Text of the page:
Greetings from Penguicon! The polyphasic sleep panel is tomorrow; today is full of teaching and learning martial arts and other great stuff; in short, I could barely be happier if Buddha showed up and demanded it. ;P
I thought of a great example of something I blather about a lot, on the way here: Defaults. “Setting your defaults” refers to the bones of habit-forming. It’s a pre-negotiation between your will, and your mind and body, where you deliberately dig a rut that makes deciding in a certain direction automatically easier than making other decisions. The example I’m going to use today is exercise, though this technique can be used with anything.
The default is what will get done a huge percentage of the time. We don’t have the capacity to be making every decision from scratch, in the moment; when you’re moving through life at speed, you will naturally do the “default thing” a large chunk of the time. This is why it’s so important to deliberately and correctly set your defaults.
Say you want to, as we mentioned, get more exercise. Many modern societies are very sedentary by default — they ingrain in us the tendency to choose not to move, not to exert ourselves, a huge proportion of the time. It’s important to remember that defaults that YOU don’t set are still set — you just didn’t choose what they’re set TO. If that doesn’t squick you out…well, maybe you should be reading another blog. :) For me personally, I feel confident that my base / initial cultural training is NOT setting defaults in me that I think are the best (or sometimes even acceptable) ones; and so I have a great interest in finding and improving them.
One is definitely exercise. Being sedentary is terrible for your health, and as you get older, it allows your body, your abilities, and your skills to deteriorate at a much faster rate than they would if you kept moving. Our bodies and minds were both designed to move, and moving in a concerted and/or intense way for at least an hour a day is essential to maintaining good physical AND MENTAL health.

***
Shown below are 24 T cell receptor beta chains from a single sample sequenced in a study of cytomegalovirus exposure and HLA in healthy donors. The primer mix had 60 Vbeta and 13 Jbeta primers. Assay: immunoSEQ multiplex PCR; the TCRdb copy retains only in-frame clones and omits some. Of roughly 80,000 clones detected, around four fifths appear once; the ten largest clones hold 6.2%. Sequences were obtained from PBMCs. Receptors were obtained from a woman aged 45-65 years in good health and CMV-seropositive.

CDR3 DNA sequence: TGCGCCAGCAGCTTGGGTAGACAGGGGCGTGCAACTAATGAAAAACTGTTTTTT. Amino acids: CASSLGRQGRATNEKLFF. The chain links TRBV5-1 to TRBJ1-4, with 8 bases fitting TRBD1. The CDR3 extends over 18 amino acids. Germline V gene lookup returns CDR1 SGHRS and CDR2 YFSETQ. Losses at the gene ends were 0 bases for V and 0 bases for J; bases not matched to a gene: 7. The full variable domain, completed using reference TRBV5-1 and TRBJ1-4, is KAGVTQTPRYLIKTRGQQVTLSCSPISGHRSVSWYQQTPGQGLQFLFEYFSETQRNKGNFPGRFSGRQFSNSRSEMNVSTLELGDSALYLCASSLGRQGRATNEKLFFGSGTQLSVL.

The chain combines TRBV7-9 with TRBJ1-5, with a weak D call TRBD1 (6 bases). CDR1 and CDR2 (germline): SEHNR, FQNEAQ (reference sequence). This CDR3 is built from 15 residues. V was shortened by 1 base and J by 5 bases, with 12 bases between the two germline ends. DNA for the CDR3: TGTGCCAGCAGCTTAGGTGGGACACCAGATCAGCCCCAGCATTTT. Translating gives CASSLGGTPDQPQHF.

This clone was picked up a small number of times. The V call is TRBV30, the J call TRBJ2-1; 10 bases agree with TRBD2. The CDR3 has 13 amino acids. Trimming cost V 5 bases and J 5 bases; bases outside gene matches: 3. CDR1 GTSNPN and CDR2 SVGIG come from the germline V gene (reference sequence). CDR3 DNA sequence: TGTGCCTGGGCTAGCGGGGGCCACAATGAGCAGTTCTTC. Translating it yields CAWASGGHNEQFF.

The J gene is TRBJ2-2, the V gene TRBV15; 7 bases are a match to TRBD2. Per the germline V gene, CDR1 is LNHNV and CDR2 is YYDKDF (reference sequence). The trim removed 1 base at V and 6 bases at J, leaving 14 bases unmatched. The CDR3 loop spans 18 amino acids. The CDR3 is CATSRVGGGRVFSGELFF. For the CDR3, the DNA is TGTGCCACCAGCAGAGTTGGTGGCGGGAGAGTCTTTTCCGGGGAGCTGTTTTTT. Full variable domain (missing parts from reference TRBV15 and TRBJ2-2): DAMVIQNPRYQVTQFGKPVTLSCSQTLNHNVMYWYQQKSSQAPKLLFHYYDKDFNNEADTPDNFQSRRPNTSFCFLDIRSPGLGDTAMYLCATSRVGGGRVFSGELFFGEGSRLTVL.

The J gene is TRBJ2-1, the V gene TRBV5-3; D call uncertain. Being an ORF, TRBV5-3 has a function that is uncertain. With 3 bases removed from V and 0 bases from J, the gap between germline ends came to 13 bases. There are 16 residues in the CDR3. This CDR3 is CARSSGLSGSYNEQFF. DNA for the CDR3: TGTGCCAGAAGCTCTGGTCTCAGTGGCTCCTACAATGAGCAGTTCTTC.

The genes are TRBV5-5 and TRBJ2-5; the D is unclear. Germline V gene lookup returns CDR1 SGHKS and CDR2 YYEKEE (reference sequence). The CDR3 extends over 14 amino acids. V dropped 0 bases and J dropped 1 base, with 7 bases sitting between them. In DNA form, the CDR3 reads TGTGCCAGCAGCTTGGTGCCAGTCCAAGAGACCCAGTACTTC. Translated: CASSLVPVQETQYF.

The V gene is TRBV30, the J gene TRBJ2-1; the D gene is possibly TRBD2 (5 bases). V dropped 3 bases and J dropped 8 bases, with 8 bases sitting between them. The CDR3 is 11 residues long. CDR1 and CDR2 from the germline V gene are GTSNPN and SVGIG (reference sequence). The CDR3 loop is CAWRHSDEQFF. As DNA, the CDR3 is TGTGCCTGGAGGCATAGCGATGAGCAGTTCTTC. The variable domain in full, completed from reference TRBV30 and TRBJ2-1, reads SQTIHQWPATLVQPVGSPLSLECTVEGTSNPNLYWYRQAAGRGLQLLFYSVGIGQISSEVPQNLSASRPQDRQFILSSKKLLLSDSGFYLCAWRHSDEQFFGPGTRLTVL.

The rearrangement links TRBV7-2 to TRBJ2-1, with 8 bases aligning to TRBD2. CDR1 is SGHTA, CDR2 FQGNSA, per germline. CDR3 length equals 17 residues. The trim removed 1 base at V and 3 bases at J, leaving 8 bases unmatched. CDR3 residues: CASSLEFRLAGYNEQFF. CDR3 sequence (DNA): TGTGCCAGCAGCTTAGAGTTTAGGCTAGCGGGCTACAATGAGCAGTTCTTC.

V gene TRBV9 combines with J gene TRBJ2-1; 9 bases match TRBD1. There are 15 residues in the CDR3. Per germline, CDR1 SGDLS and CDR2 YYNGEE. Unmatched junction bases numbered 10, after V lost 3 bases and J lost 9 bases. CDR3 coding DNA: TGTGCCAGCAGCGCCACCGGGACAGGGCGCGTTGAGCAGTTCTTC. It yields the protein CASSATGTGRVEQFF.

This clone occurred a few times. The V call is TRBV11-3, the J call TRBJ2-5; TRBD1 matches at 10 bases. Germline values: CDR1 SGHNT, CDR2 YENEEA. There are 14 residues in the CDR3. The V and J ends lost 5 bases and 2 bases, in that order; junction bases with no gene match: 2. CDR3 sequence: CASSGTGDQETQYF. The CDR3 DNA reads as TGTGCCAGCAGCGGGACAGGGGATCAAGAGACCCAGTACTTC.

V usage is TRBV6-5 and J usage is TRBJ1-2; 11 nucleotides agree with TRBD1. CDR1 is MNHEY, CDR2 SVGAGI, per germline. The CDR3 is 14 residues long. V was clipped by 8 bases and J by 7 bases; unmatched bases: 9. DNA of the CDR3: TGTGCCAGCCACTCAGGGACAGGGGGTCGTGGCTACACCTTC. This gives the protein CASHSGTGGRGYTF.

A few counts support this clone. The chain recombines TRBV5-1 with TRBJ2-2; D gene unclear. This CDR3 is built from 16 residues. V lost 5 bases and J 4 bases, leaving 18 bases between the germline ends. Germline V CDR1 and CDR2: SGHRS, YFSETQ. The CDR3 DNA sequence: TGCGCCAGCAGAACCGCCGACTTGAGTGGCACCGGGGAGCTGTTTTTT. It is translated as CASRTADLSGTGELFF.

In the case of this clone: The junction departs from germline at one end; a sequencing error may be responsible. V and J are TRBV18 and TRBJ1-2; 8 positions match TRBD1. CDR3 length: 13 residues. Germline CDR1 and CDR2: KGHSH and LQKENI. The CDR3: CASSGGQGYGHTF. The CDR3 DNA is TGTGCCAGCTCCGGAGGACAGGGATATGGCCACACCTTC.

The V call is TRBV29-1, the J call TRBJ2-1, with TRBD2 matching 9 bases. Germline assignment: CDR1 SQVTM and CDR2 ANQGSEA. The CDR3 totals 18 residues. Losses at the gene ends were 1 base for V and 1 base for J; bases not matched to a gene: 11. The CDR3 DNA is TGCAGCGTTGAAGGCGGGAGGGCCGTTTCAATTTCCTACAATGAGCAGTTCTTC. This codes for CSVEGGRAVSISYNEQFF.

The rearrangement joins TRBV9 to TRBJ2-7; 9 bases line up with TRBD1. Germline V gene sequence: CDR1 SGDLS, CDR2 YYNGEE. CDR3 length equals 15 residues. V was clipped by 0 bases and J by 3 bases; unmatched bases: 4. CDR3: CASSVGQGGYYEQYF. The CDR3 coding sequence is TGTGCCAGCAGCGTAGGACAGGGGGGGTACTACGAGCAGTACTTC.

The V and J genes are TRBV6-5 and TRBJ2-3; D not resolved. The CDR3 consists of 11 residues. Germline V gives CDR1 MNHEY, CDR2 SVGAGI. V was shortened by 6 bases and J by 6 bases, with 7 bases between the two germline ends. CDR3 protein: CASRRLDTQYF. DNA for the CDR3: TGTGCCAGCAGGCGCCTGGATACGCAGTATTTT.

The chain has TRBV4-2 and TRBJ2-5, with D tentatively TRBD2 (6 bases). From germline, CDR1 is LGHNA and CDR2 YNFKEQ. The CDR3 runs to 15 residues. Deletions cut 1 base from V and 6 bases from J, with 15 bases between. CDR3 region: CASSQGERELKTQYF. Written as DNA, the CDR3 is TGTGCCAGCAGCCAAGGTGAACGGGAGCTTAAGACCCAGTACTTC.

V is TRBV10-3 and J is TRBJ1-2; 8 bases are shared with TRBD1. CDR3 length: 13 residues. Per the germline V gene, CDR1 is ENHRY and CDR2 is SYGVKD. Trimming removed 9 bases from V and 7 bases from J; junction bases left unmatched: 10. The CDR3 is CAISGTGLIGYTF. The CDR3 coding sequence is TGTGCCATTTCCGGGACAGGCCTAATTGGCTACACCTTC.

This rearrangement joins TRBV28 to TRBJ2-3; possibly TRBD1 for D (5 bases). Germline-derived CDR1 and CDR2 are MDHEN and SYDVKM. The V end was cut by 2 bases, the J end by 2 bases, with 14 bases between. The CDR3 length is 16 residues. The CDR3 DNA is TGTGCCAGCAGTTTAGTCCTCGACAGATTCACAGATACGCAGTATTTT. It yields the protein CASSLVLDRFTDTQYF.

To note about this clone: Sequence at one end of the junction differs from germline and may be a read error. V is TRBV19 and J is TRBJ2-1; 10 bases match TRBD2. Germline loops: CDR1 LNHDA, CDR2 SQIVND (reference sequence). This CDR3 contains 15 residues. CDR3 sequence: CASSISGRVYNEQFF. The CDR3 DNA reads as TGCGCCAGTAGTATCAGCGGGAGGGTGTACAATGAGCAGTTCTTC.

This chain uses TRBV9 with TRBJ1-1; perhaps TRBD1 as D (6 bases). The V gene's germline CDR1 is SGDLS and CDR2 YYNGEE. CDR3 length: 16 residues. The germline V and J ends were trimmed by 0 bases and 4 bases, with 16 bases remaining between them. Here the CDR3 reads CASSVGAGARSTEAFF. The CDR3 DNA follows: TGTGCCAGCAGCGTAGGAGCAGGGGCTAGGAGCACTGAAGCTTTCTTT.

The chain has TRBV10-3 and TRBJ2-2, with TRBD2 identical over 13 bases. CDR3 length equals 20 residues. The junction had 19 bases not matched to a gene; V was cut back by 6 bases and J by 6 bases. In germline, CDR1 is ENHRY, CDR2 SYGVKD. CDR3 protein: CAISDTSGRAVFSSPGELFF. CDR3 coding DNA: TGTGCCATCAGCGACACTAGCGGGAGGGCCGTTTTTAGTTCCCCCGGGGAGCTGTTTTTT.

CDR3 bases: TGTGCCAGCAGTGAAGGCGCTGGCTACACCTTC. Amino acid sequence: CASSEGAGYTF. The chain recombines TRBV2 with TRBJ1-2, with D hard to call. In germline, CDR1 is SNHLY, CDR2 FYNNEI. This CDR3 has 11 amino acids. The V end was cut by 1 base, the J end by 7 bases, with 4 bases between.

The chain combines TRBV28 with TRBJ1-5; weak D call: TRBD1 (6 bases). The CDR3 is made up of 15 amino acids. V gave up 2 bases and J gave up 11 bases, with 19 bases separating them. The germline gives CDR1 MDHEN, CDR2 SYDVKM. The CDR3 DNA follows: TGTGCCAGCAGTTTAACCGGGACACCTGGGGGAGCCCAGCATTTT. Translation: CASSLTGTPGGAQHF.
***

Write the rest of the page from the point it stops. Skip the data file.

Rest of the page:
So how do you set these defaults, so that you can benefit from an automatic tendency to get enough exercise?
Let me back up just a skosh: I do exercise daily, but hey, I’m a busy person. I may certainly not go to the pool/gym, or take or teach a martial arts class, every single day. But I definitely get an accumulated hour or more of intense exercise every day, simply because my defaults are configured correctly. I’ve done a lot of work in the last decade to become active, strong and healthy, but setting good defaults was THE SINGLE BEST THING I’ve done to make that happen. Seriously, I’m walking around this convention (for barely 24h now) and people are pulling me aside to compliment me on how fit, vital and healthy I seem. I’m getting hit on by people ten years my junior who are obviously attracted to my springiness, speed, and alertness; all of which are born of this work. So here’s the payoff: How I set my exercise defaults.
HOW TO DEFAULT TO EXERCISE
- Travel under your own power. If time allows for either the car or the bike, take the bike. If you can walk it, walk it; if you like to run, run it. Grab the skateboard, the rollerblades, the whatever, every single time that it’s not imperative for some reason that you don’t. Stop thinking of the car as the way you get everywhere. Don’t just assume it’s faster or easier — ASK the Internet for real data on how long it will take to do something self-powered, and take that option whenever you can.
And never, ever take an elevator or escalator if you can take the stairs instead. It doesn’t matter if it’s slower — the time it costs you is negligible in that case. If you are on an escalator or movable walkway, also walk while it’s moving — don’t just stand there passively. Our world is built disturbingly like the Wall-E future in some ways: sitting or standing and letting your body be carried built in is treated as the default “best” option in so, so many places. But fuck that. You WANT to move, so whenever the choice is stand (or sit) vs move, MOVE. Those minutes add up!
- Lift the heavy thing. If there’s a thing that needs moving and you can safely lifted, lift it. Offer to help whenever tables or chairs need to be set up, or someone is carrying boxes. If you think “hmmm, I could clean behind there if I moved the couch,” move the couch. Always lift and move objects when it’s useful and appropriate. Weightlifting is stellar exercise, and so many of us pass up the opportunity tens of times a day.